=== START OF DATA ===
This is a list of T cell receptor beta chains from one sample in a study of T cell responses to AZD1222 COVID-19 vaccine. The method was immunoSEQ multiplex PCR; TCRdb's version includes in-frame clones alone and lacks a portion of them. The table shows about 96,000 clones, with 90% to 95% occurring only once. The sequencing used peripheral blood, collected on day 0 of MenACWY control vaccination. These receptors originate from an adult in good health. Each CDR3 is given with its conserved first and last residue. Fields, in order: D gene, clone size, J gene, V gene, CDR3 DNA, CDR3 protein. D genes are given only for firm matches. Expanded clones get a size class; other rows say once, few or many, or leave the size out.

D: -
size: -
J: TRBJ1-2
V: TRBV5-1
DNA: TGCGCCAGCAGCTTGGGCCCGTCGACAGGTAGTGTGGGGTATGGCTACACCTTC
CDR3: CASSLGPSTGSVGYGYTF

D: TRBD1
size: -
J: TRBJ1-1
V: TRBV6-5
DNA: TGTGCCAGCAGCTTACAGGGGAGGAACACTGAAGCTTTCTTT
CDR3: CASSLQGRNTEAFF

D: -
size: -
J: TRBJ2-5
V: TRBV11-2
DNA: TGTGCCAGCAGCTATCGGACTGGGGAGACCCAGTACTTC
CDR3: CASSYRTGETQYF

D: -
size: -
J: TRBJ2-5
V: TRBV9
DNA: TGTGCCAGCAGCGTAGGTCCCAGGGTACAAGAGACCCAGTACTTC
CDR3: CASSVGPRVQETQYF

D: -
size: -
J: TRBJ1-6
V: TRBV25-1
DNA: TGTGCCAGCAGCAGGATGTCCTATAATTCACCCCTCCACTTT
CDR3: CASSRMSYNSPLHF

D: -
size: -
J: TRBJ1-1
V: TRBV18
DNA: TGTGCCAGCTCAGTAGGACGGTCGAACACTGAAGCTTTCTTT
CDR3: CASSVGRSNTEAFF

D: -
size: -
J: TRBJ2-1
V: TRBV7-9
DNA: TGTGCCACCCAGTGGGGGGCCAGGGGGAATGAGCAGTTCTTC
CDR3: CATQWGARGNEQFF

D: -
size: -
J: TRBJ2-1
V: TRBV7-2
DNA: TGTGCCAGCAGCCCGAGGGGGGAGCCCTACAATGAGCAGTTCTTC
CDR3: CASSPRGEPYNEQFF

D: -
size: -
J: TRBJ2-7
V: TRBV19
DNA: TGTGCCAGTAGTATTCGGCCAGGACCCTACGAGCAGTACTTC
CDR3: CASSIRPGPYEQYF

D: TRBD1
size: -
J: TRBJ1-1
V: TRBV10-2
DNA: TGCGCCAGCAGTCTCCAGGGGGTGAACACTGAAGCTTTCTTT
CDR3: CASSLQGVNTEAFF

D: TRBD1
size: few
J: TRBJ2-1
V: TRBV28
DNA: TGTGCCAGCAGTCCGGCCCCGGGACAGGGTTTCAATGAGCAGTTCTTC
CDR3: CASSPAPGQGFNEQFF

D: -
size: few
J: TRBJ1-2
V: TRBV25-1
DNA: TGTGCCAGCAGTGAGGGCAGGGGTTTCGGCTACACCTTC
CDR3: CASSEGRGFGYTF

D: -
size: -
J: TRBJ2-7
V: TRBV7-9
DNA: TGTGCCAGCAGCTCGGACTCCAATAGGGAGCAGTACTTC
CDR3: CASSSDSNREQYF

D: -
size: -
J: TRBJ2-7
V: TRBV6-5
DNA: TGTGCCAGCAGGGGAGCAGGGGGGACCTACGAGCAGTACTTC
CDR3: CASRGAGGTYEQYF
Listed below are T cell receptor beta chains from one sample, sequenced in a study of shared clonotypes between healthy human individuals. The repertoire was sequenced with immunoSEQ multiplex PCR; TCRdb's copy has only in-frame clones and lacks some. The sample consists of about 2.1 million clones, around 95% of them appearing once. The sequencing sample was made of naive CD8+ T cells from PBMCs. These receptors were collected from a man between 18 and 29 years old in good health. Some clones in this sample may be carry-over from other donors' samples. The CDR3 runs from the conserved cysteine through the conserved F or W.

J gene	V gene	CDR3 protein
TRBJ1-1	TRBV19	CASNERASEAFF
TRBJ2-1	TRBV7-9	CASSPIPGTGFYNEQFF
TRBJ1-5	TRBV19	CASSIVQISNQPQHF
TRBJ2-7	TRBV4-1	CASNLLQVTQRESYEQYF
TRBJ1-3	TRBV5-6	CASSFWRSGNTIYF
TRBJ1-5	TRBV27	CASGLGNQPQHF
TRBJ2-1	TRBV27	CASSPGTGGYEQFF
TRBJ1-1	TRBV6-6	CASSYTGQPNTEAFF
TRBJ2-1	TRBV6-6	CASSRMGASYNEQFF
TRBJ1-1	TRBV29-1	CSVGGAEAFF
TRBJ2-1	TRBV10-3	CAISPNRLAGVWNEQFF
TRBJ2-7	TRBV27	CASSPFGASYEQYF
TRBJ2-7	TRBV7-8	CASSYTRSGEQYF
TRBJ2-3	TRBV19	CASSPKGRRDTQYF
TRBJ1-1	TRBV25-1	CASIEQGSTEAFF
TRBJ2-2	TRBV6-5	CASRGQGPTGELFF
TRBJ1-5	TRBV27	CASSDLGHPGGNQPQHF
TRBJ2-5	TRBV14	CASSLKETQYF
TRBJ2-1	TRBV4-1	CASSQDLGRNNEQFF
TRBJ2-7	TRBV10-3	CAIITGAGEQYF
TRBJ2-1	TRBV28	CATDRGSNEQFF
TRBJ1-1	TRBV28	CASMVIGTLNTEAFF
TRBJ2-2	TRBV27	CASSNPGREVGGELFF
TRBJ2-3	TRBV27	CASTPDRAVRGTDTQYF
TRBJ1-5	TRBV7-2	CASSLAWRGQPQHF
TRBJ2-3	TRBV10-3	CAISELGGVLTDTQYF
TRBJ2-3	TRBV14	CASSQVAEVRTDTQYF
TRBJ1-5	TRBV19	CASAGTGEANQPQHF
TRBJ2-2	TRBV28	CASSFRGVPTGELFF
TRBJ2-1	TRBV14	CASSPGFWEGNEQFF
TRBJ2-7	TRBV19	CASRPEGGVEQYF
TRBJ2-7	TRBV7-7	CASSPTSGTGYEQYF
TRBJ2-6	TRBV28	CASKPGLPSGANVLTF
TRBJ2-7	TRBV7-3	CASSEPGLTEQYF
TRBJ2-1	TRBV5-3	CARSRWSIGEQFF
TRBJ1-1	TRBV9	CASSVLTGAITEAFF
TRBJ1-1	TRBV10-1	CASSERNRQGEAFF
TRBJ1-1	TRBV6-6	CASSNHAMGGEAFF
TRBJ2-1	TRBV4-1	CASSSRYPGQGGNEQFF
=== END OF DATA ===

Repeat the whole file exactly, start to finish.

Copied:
This is a list of T cell receptor beta chains from one sample in a study of T cell responses to AZD1222 COVID-19 vaccine. The method was immunoSEQ multiplex PCR; TCRdb's version includes in-frame clones alone and lacks a portion of them. The table shows about 96,000 clones, with 90% to 95% occurring only once. The sequencing used peripheral blood, collected on day 0 of MenACWY control vaccination. These receptors originate from an adult in good health. Each CDR3 is given with its conserved first and last residue. Fields, in order: D gene, clone size, J gene, V gene, CDR3 DNA, CDR3 protein. D genes are given only for firm matches. Expanded clones get a size class; other rows say once, few or many, or leave the size out.

D: -
size: -
J: TRBJ1-2
V: TRBV5-1
DNA: TGCGCCAGCAGCTTGGGCCCGTCGACAGGTAGTGTGGGGTATGGCTACACCTTC
CDR3: CASSLGPSTGSVGYGYTF

D: TRBD1
size: -
J: TRBJ1-1
V: TRBV6-5
DNA: TGTGCCAGCAGCTTACAGGGGAGGAACACTGAAGCTTTCTTT
CDR3: CASSLQGRNTEAFF

D: -
size: -
J: TRBJ2-5
V: TRBV11-2
DNA: TGTGCCAGCAGCTATCGGACTGGGGAGACCCAGTACTTC
CDR3: CASSYRTGETQYF

D: -
size: -
J: TRBJ2-5
V: TRBV9
DNA: TGTGCCAGCAGCGTAGGTCCCAGGGTACAAGAGACCCAGTACTTC
CDR3: CASSVGPRVQETQYF

D: -
size: -
J: TRBJ1-6
V: TRBV25-1
DNA: TGTGCCAGCAGCAGGATGTCCTATAATTCACCCCTCCACTTT
CDR3: CASSRMSYNSPLHF

D: -
size: -
J: TRBJ1-1
V: TRBV18
DNA: TGTGCCAGCTCAGTAGGACGGTCGAACACTGAAGCTTTCTTT
CDR3: CASSVGRSNTEAFF

D: -
size: -
J: TRBJ2-1
V: TRBV7-9
DNA: TGTGCCACCCAGTGGGGGGCCAGGGGGAATGAGCAGTTCTTC
CDR3: CATQWGARGNEQFF

D: -
size: -
J: TRBJ2-1
V: TRBV7-2
DNA: TGTGCCAGCAGCCCGAGGGGGGAGCCCTACAATGAGCAGTTCTTC
CDR3: CASSPRGEPYNEQFF

D: -
size: -
J: TRBJ2-7
V: TRBV19
DNA: TGTGCCAGTAGTATTCGGCCAGGACCCTACGAGCAGTACTTC
CDR3: CASSIRPGPYEQYF

D: TRBD1
size: -
J: TRBJ1-1
V: TRBV10-2
DNA: TGCGCCAGCAGTCTCCAGGGGGTGAACACTGAAGCTTTCTTT
CDR3: CASSLQGVNTEAFF

D: TRBD1
size: few
J: TRBJ2-1
V: TRBV28
DNA: TGTGCCAGCAGTCCGGCCCCGGGACAGGGTTTCAATGAGCAGTTCTTC
CDR3: CASSPAPGQGFNEQFF

D: -
size: few
J: TRBJ1-2
V: TRBV25-1
DNA: TGTGCCAGCAGTGAGGGCAGGGGTTTCGGCTACACCTTC
CDR3: CASSEGRGFGYTF

D: -
size: -
J: TRBJ2-7
V: TRBV7-9
DNA: TGTGCCAGCAGCTCGGACTCCAATAGGGAGCAGTACTTC
CDR3: CASSSDSNREQYF

D: -
size: -
J: TRBJ2-7
V: TRBV6-5
DNA: TGTGCCAGCAGGGGAGCAGGGGGGACCTACGAGCAGTACTTC
CDR3: CASRGAGGTYEQYF
Listed below are T cell receptor beta chains from one sample, sequenced in a study of shared clonotypes between healthy human individuals. The repertoire was sequenced with immunoSEQ multiplex PCR; TCRdb's copy has only in-frame clones and lacks some. The sample consists of about 2.1 million clones, around 95% of them appearing once. The sequencing sample was made of naive CD8+ T cells from PBMCs. These receptors were collected from a man between 18 and 29 years old in good health. Some clones in this sample may be carry-over from other donors' samples. The CDR3 runs from the conserved cysteine through the conserved F or W.

J gene	V gene	CDR3 protein
TRBJ1-1	TRBV19	CASNERASEAFF
TRBJ2-1	TRBV7-9	CASSPIPGTGFYNEQFF
TRBJ1-5	TRBV19	CASSIVQISNQPQHF
TRBJ2-7	TRBV4-1	CASNLLQVTQRESYEQYF
TRBJ1-3	TRBV5-6	CASSFWRSGNTIYF
TRBJ1-5	TRBV27	CASGLGNQPQHF
TRBJ2-1	TRBV27	CASSPGTGGYEQFF
TRBJ1-1	TRBV6-6	CASSYTGQPNTEAFF
TRBJ2-1	TRBV6-6	CASSRMGASYNEQFF
TRBJ1-1	TRBV29-1	CSVGGAEAFF
TRBJ2-1	TRBV10-3	CAISPNRLAGVWNEQFF
TRBJ2-7	TRBV27	CASSPFGASYEQYF
TRBJ2-7	TRBV7-8	CASSYTRSGEQYF
TRBJ2-3	TRBV19	CASSPKGRRDTQYF
TRBJ1-1	TRBV25-1	CASIEQGSTEAFF
TRBJ2-2	TRBV6-5	CASRGQGPTGELFF
TRBJ1-5	TRBV27	CASSDLGHPGGNQPQHF
TRBJ2-5	TRBV14	CASSLKETQYF
TRBJ2-1	TRBV4-1	CASSQDLGRNNEQFF
TRBJ2-7	TRBV10-3	CAIITGAGEQYF
TRBJ2-1	TRBV28	CATDRGSNEQFF
TRBJ1-1	TRBV28	CASMVIGTLNTEAFF
TRBJ2-2	TRBV27	CASSNPGREVGGELFF
TRBJ2-3	TRBV27	CASTPDRAVRGTDTQYF
TRBJ1-5	TRBV7-2	CASSLAWRGQPQHF
TRBJ2-3	TRBV10-3	CAISELGGVLTDTQYF
TRBJ2-3	TRBV14	CASSQVAEVRTDTQYF
TRBJ1-5	TRBV19	CASAGTGEANQPQHF
TRBJ2-2	TRBV28	CASSFRGVPTGELFF
TRBJ2-1	TRBV14	CASSPGFWEGNEQFF
TRBJ2-7	TRBV19	CASRPEGGVEQYF
TRBJ2-7	TRBV7-7	CASSPTSGTGYEQYF
TRBJ2-6	TRBV28	CASKPGLPSGANVLTF
TRBJ2-7	TRBV7-3	CASSEPGLTEQYF
TRBJ2-1	TRBV5-3	CARSRWSIGEQFF
TRBJ1-1	TRBV9	CASSVLTGAITEAFF
TRBJ1-1	TRBV10-1	CASSERNRQGEAFF
TRBJ1-1	TRBV6-6	CASSNHAMGGEAFF
TRBJ2-1	TRBV4-1	CASSSRYPGQGGNEQFF